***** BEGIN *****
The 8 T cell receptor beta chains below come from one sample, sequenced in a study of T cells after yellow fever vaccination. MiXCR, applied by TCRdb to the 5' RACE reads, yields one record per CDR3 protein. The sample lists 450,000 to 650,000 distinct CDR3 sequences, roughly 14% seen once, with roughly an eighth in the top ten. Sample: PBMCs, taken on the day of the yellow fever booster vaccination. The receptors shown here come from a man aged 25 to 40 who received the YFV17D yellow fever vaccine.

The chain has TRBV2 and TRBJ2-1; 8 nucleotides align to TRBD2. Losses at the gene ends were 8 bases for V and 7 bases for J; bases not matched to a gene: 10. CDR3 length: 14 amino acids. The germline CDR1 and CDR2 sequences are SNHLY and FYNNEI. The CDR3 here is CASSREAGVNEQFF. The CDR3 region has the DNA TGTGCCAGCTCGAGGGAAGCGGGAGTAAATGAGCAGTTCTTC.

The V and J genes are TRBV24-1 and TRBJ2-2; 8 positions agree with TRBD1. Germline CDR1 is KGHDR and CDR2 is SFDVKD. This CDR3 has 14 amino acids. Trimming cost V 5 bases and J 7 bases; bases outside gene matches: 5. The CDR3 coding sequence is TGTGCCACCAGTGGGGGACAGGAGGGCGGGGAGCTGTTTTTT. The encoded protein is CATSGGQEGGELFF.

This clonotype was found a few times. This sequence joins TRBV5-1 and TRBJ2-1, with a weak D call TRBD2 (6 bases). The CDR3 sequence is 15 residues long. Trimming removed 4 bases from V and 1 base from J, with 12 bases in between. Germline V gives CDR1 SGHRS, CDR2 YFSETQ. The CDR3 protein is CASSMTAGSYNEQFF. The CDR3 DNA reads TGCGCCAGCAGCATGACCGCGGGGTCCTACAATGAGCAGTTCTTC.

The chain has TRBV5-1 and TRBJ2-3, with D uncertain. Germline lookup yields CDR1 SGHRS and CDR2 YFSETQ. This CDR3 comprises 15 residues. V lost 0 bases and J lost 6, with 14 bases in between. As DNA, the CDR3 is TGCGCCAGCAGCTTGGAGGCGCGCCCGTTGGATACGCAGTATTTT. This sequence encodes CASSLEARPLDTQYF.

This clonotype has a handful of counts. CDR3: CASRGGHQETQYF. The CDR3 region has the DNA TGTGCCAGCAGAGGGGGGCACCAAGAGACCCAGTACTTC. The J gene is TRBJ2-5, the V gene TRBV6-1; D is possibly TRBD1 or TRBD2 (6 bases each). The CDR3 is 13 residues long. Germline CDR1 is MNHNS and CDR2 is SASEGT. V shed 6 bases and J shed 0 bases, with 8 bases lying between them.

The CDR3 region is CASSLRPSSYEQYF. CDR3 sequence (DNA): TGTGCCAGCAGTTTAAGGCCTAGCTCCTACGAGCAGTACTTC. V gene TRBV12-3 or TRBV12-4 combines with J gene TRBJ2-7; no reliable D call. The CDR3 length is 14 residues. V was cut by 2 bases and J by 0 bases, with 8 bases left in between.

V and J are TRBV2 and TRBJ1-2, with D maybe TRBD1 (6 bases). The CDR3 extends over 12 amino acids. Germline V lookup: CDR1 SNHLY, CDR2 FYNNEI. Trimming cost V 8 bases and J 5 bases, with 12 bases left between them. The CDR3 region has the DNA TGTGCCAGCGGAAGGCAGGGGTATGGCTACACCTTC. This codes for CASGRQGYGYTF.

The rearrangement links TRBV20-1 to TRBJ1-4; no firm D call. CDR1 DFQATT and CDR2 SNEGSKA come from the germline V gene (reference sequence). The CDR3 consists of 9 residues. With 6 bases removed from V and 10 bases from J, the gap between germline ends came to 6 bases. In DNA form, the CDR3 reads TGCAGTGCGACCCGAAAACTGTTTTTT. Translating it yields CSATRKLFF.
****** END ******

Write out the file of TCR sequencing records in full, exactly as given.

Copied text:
The 8 T cell receptor beta chains below come from one sample, sequenced in a study of T cells after yellow fever vaccination. MiXCR, applied by TCRdb to the 5' RACE reads, yields one record per CDR3 protein. The sample lists 450,000 to 650,000 distinct CDR3 sequences, roughly 14% seen once, with roughly an eighth in the top ten. Sample: PBMCs, taken on the day of the yellow fever booster vaccination. The receptors shown here come from a man aged 25 to 40 who received the YFV17D yellow fever vaccine.

The chain has TRBV2 and TRBJ2-1; 8 nucleotides align to TRBD2. Losses at the gene ends were 8 bases for V and 7 bases for J; bases not matched to a gene: 10. CDR3 length: 14 amino acids. The germline CDR1 and CDR2 sequences are SNHLY and FYNNEI. The CDR3 here is CASSREAGVNEQFF. The CDR3 region has the DNA TGTGCCAGCTCGAGGGAAGCGGGAGTAAATGAGCAGTTCTTC.

The V and J genes are TRBV24-1 and TRBJ2-2; 8 positions agree with TRBD1. Germline CDR1 is KGHDR and CDR2 is SFDVKD. This CDR3 has 14 amino acids. Trimming cost V 5 bases and J 7 bases; bases outside gene matches: 5. The CDR3 coding sequence is TGTGCCACCAGTGGGGGACAGGAGGGCGGGGAGCTGTTTTTT. The encoded protein is CATSGGQEGGELFF.

This clonotype was found a few times. This sequence joins TRBV5-1 and TRBJ2-1, with a weak D call TRBD2 (6 bases). The CDR3 sequence is 15 residues long. Trimming removed 4 bases from V and 1 base from J, with 12 bases in between. Germline V gives CDR1 SGHRS, CDR2 YFSETQ. The CDR3 protein is CASSMTAGSYNEQFF. The CDR3 DNA reads TGCGCCAGCAGCATGACCGCGGGGTCCTACAATGAGCAGTTCTTC.

The chain has TRBV5-1 and TRBJ2-3, with D uncertain. Germline lookup yields CDR1 SGHRS and CDR2 YFSETQ. This CDR3 comprises 15 residues. V lost 0 bases and J lost 6, with 14 bases in between. As DNA, the CDR3 is TGCGCCAGCAGCTTGGAGGCGCGCCCGTTGGATACGCAGTATTTT. This sequence encodes CASSLEARPLDTQYF.

This clonotype has a handful of counts. CDR3: CASRGGHQETQYF. The CDR3 region has the DNA TGTGCCAGCAGAGGGGGGCACCAAGAGACCCAGTACTTC. The J gene is TRBJ2-5, the V gene TRBV6-1; D is possibly TRBD1 or TRBD2 (6 bases each). The CDR3 is 13 residues long. Germline CDR1 is MNHNS and CDR2 is SASEGT. V shed 6 bases and J shed 0 bases, with 8 bases lying between them.

The CDR3 region is CASSLRPSSYEQYF. CDR3 sequence (DNA): TGTGCCAGCAGTTTAAGGCCTAGCTCCTACGAGCAGTACTTC. V gene TRBV12-3 or TRBV12-4 combines with J gene TRBJ2-7; no reliable D call. The CDR3 length is 14 residues. V was cut by 2 bases and J by 0 bases, with 8 bases left in between.

V and J are TRBV2 and TRBJ1-2, with D maybe TRBD1 (6 bases). The CDR3 extends over 12 amino acids. Germline V lookup: CDR1 SNHLY, CDR2 FYNNEI. Trimming cost V 8 bases and J 5 bases, with 12 bases left between them. The CDR3 region has the DNA TGTGCCAGCGGAAGGCAGGGGTATGGCTACACCTTC. This codes for CASGRQGYGYTF.

The rearrangement links TRBV20-1 to TRBJ1-4; no firm D call. CDR1 DFQATT and CDR2 SNEGSKA come from the germline V gene (reference sequence). The CDR3 consists of 9 residues. With 6 bases removed from V and 10 bases from J, the gap between germline ends came to 6 bases. In DNA form, the CDR3 reads TGCAGTGCGACCCGAAAACTGTTTTTT. Translating it yields CSATRKLFF.